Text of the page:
By Stephanie Foden, Contributing Reporter

SALVADOR, BRAZIL – Anyone who attended the Festas Juninas that started last month is likely familiar with the sounds of forró, the popular music and dance style from the Northeast. A traditional folkloric genre, forró songs revolve around rural issues such as drought and seeking work.

A forró band, Salvador, Brazil News
A forró band performing at the São João festival in Salvador, photo by Stephanie Foden.

Forró has become widespread across Brazil since its origin dating back to the 1940s, and in recent years has become popular on an international scale. However in the Northeast, the genre is so mainstream that, for many, saying “going to the forró” just means going out to party.

Although there are many theories on how the name of the music came to be, it is said to be derived from the English expression “for all,” from the colonial times when British landowners would hold large parties inviting everyone (“for all”) who could come.

In-any-event, forró music has much to do with the geography of northeastern sertão – dry, cactus-ridden, backcountry cattle lands. Traditional lyrics often have to do with rural life issues not unlike American country music.

It is remiss to talk about forró without mentioning musician Luiz Gonzaga, who evolved the folkloric sounds through the combination of the accordion, triangle and zabumba (a type of bass drum). This set the tone for the ever-popular forró dance, which when done well can look like a cross between a fast tango and samba.

Katie Shrubb used to live in Rio and is now in Portugal where she is involved in a dance school project. She describes it to The Rio Times as: “Danced in pairs, cheek to cheek, forró is uniquely both smooth and energetic, with a traditional feel that takes you right back to the roots of the music.”

Cover of Luiz Gonzaga's 1984 album Danado de Bom, Rio de Janeiro, Brazil News
Cover of Luiz Gonzaga’s 1984 album Danado de Bom, photo by Sony Music Brasil/Flickr Creative Commons License.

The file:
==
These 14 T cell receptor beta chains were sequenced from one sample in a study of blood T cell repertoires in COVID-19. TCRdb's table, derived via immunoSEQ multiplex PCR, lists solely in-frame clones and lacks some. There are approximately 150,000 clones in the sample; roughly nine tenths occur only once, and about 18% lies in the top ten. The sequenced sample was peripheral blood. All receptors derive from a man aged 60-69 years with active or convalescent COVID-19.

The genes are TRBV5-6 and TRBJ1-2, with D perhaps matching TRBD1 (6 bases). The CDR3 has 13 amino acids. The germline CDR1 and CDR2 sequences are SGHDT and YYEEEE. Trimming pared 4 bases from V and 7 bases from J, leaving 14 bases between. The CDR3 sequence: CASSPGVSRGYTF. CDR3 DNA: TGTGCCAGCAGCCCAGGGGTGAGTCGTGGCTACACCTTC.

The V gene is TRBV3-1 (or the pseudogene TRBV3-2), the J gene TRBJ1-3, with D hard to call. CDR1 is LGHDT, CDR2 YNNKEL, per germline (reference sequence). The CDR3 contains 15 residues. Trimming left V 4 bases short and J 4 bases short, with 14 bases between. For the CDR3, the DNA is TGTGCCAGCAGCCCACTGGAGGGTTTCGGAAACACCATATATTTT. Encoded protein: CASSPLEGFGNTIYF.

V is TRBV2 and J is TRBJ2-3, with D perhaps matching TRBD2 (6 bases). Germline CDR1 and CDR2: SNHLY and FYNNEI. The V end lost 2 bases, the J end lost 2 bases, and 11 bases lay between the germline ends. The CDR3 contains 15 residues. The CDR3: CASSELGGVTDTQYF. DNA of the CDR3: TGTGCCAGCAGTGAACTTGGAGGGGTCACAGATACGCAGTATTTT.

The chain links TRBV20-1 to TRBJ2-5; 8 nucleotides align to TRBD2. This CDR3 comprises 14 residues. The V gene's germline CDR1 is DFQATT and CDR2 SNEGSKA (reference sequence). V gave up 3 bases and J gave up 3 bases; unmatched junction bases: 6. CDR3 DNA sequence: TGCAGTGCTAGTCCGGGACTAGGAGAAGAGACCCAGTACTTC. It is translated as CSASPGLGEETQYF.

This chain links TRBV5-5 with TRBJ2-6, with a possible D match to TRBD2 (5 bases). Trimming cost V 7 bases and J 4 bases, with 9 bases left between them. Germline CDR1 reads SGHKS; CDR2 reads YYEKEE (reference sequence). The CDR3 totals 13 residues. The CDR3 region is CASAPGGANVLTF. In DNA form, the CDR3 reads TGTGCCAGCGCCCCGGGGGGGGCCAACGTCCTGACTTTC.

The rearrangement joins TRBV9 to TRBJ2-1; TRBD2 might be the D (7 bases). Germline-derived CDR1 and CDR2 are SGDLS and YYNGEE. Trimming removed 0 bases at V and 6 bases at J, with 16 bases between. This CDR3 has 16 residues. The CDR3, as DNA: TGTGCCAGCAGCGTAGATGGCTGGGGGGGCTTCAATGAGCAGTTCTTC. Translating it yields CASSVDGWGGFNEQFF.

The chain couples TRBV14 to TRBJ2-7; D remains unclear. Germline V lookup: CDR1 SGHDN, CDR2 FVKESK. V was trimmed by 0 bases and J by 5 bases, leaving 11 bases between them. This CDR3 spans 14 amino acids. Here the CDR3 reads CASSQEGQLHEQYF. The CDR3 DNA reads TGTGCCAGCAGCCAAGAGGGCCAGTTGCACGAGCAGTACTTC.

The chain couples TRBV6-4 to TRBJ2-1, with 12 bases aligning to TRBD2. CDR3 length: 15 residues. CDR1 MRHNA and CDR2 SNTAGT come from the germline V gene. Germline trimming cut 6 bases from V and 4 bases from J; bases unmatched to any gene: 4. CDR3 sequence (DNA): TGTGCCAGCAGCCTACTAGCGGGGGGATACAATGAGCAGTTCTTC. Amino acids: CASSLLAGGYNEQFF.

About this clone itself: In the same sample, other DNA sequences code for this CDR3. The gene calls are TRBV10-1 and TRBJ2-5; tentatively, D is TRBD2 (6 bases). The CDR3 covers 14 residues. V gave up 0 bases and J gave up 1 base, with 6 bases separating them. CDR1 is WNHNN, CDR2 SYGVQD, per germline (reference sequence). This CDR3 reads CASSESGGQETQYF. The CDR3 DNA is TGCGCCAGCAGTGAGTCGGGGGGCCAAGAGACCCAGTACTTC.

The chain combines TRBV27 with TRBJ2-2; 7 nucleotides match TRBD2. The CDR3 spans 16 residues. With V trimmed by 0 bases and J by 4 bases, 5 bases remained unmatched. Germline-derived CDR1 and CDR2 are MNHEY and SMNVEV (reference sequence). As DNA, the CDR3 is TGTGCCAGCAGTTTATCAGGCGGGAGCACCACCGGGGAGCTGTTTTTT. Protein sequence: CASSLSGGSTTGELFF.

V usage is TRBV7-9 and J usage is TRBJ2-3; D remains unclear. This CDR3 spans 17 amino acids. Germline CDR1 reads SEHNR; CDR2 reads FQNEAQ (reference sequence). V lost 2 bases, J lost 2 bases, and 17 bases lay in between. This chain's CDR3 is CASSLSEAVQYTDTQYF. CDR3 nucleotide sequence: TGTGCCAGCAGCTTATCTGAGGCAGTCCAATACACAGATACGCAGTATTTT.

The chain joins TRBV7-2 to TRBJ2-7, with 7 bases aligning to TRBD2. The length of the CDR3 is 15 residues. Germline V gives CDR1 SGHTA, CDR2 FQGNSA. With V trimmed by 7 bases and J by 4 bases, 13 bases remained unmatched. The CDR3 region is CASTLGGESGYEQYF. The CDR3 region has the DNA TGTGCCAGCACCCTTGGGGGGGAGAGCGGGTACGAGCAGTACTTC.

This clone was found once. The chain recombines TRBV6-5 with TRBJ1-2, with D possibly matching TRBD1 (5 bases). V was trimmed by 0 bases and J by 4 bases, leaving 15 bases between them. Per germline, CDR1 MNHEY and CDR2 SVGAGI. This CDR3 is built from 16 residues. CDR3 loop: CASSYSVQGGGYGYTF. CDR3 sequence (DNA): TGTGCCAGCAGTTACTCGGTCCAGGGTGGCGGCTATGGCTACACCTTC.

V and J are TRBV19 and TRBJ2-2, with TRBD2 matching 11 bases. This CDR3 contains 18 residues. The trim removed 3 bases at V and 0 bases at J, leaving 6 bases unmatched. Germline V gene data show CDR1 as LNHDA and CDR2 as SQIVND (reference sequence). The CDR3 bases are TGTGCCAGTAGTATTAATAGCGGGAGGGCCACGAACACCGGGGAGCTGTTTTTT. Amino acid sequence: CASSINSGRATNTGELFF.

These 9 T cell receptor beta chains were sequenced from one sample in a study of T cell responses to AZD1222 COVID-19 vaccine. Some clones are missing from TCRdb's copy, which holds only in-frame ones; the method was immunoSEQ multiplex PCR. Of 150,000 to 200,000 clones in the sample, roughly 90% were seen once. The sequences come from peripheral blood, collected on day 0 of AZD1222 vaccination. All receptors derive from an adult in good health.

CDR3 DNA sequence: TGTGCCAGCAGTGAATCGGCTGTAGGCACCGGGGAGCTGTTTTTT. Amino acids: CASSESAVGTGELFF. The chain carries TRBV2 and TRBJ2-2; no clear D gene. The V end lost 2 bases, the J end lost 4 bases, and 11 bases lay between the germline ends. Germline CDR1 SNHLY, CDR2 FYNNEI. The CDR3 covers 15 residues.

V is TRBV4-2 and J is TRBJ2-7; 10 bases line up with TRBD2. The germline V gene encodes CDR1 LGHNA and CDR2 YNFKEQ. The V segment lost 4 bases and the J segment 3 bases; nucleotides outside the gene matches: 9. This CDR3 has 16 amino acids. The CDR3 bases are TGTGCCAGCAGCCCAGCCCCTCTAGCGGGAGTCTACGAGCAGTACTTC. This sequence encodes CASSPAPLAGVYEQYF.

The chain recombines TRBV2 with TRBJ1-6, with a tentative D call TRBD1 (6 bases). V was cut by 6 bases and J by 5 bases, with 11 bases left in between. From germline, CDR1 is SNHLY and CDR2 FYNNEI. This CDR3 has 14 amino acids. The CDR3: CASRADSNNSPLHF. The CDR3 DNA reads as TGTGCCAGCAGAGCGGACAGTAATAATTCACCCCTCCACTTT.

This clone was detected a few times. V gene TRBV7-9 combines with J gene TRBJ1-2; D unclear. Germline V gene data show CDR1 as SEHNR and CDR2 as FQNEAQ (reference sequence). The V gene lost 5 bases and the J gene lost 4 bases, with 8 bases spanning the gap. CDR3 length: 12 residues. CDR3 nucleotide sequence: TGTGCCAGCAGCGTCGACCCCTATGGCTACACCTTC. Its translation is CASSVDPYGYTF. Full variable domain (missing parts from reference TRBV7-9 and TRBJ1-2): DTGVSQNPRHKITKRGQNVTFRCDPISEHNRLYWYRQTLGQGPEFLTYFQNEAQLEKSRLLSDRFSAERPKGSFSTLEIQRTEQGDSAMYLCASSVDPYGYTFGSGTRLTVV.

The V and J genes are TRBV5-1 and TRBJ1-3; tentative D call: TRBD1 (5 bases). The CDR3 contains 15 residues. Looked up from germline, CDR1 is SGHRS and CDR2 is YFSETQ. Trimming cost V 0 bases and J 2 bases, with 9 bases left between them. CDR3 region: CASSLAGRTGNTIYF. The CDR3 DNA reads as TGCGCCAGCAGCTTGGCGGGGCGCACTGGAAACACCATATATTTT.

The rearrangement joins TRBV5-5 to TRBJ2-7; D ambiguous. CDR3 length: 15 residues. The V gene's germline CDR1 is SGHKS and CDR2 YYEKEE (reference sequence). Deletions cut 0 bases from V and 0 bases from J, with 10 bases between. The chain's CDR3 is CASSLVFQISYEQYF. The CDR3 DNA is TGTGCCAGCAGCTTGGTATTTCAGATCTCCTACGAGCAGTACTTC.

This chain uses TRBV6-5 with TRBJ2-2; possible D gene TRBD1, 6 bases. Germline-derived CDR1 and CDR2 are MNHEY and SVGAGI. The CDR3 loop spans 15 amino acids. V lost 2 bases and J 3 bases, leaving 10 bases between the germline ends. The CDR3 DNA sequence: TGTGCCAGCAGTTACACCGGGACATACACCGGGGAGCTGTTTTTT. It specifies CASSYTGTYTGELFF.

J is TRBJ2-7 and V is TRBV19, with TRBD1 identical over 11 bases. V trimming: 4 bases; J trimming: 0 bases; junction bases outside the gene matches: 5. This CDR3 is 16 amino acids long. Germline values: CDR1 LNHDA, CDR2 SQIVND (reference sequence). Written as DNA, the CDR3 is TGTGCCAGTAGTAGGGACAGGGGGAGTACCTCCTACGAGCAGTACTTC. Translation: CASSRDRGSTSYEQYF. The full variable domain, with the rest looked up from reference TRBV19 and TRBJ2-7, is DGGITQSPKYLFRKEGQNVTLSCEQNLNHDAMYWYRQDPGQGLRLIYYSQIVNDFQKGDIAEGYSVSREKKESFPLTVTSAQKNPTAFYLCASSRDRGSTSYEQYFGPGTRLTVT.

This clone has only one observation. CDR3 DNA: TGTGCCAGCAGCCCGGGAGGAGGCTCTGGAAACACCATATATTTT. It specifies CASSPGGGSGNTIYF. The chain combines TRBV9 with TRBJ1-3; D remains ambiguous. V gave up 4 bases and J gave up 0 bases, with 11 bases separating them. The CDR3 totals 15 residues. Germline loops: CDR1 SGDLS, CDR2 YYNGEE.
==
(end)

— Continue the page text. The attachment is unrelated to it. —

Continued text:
While classic forró music is based on this trio combination, different types of the genre often include other instruments such a fiddle, guitar and shaker.

In any form, it is Gonzaga who is regarded as the spokesperson for rural music throughout the rest of the country.

Born in the countryside of Pernambuco state, the musician had a rural upbringing and brief stint in the army before pursuing music. Gonzaga’s greatest hit, Asa Branca is sometimes called “Hymn of Sertão” or “Hymn of the Northeast.”

The lyrics of the song are about leaving home in rural sertão due to drought and the hopes of returning home once it finally rains. He sings of his wishes to see Asa Branca, a white-winged bird that only flies when it is raining there. Many artists have covered the famous song, including a version by American group Forro in the Dark with vocals by David Byrne of the Talking Heads.

Carioca disk jockey Pedro Abreu, also known by stage name Phasmo, often includes old school forró tunes in his sets. The DJ has spent many years living between Salvador and Fortaleza, and even when he lived in Sweden, Phasmo never went too long without playing something forró based.

“Many people disregard the rhythm because of its simplicity and repetition, but history will prove haters wrong, just like it did with other seemingly rustic genres like bossa nova, punk rock, reggae or the blues. Tom Jobim, Joey Ramone, Peter Tosh and B.B. King have shown the world what you can do with just a couple chords.”

In the Northeast forró is prolific, and even in Rio it is easy to find a venue to listen and dance to it. While samba and bossa nova may be the best-known Brazilian music genres with baile funk gaining ground, few can resist the rhythm of forró.


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